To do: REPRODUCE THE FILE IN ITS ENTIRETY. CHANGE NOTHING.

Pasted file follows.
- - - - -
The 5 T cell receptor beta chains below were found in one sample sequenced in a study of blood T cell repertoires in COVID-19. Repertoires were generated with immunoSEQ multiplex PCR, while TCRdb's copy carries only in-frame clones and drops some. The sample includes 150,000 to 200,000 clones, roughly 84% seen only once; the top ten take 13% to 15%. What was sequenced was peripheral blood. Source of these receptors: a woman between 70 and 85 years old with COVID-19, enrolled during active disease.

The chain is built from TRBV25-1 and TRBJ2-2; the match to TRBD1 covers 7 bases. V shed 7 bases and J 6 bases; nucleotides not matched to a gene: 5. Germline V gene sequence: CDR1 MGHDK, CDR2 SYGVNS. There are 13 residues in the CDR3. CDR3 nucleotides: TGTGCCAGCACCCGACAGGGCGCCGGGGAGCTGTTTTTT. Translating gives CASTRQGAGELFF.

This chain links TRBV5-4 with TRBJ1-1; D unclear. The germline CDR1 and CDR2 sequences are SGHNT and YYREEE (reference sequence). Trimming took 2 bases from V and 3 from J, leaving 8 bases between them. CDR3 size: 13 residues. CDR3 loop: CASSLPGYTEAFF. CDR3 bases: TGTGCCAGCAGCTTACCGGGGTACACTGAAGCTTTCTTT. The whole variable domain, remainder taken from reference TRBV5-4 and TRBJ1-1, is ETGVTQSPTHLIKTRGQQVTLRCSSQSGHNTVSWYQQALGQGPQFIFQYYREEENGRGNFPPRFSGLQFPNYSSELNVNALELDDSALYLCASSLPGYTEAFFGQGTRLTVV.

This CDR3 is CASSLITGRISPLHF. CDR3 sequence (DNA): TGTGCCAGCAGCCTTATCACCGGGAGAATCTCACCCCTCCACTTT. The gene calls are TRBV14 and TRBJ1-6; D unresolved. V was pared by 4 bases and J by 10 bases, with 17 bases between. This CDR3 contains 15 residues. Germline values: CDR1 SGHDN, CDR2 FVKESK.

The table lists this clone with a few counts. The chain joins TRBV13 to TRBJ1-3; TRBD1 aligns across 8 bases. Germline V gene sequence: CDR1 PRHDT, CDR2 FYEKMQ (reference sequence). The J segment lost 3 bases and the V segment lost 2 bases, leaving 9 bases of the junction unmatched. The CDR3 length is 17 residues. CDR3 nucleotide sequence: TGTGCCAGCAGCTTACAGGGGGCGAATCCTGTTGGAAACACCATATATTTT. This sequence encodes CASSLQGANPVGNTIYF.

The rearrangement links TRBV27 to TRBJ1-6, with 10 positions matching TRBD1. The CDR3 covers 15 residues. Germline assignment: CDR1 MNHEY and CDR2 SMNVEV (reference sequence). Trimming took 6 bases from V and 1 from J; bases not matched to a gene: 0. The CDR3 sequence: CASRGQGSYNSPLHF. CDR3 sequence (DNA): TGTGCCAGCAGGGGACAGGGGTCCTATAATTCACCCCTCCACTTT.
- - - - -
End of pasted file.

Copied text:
The 5 T cell receptor beta chains below were found in one sample sequenced in a study of blood T cell repertoires in COVID-19. Repertoires were generated with immunoSEQ multiplex PCR, while TCRdb's copy carries only in-frame clones and drops some. The sample includes 150,000 to 200,000 clones, roughly 84% seen only once; the top ten take 13% to 15%. What was sequenced was peripheral blood. Source of these receptors: a woman between 70 and 85 years old with COVID-19, enrolled during active disease.

The chain is built from TRBV25-1 and TRBJ2-2; the match to TRBD1 covers 7 bases. V shed 7 bases and J 6 bases; nucleotides not matched to a gene: 5. Germline V gene sequence: CDR1 MGHDK, CDR2 SYGVNS. There are 13 residues in the CDR3. CDR3 nucleotides: TGTGCCAGCACCCGACAGGGCGCCGGGGAGCTGTTTTTT. Translating gives CASTRQGAGELFF.

This chain links TRBV5-4 with TRBJ1-1; D unclear. The germline CDR1 and CDR2 sequences are SGHNT and YYREEE (reference sequence). Trimming took 2 bases from V and 3 from J, leaving 8 bases between them. CDR3 size: 13 residues. CDR3 loop: CASSLPGYTEAFF. CDR3 bases: TGTGCCAGCAGCTTACCGGGGTACACTGAAGCTTTCTTT. The whole variable domain, remainder taken from reference TRBV5-4 and TRBJ1-1, is ETGVTQSPTHLIKTRGQQVTLRCSSQSGHNTVSWYQQALGQGPQFIFQYYREEENGRGNFPPRFSGLQFPNYSSELNVNALELDDSALYLCASSLPGYTEAFFGQGTRLTVV.

This CDR3 is CASSLITGRISPLHF. CDR3 sequence (DNA): TGTGCCAGCAGCCTTATCACCGGGAGAATCTCACCCCTCCACTTT. The gene calls are TRBV14 and TRBJ1-6; D unresolved. V was pared by 4 bases and J by 10 bases, with 17 bases between. This CDR3 contains 15 residues. Germline values: CDR1 SGHDN, CDR2 FVKESK.

The table lists this clone with a few counts. The chain joins TRBV13 to TRBJ1-3; TRBD1 aligns across 8 bases. Germline V gene sequence: CDR1 PRHDT, CDR2 FYEKMQ (reference sequence). The J segment lost 3 bases and the V segment lost 2 bases, leaving 9 bases of the junction unmatched. The CDR3 length is 17 residues. CDR3 nucleotide sequence: TGTGCCAGCAGCTTACAGGGGGCGAATCCTGTTGGAAACACCATATATTTT. This sequence encodes CASSLQGANPVGNTIYF.

The rearrangement links TRBV27 to TRBJ1-6, with 10 positions matching TRBD1. The CDR3 covers 15 residues. Germline assignment: CDR1 MNHEY and CDR2 SMNVEV (reference sequence). Trimming took 6 bases from V and 1 from J; bases not matched to a gene: 0. The CDR3 sequence: CASRGQGSYNSPLHF. CDR3 sequence (DNA): TGTGCCAGCAGGGGACAGGGGTCCTATAATTCACCCCTCCACTTT.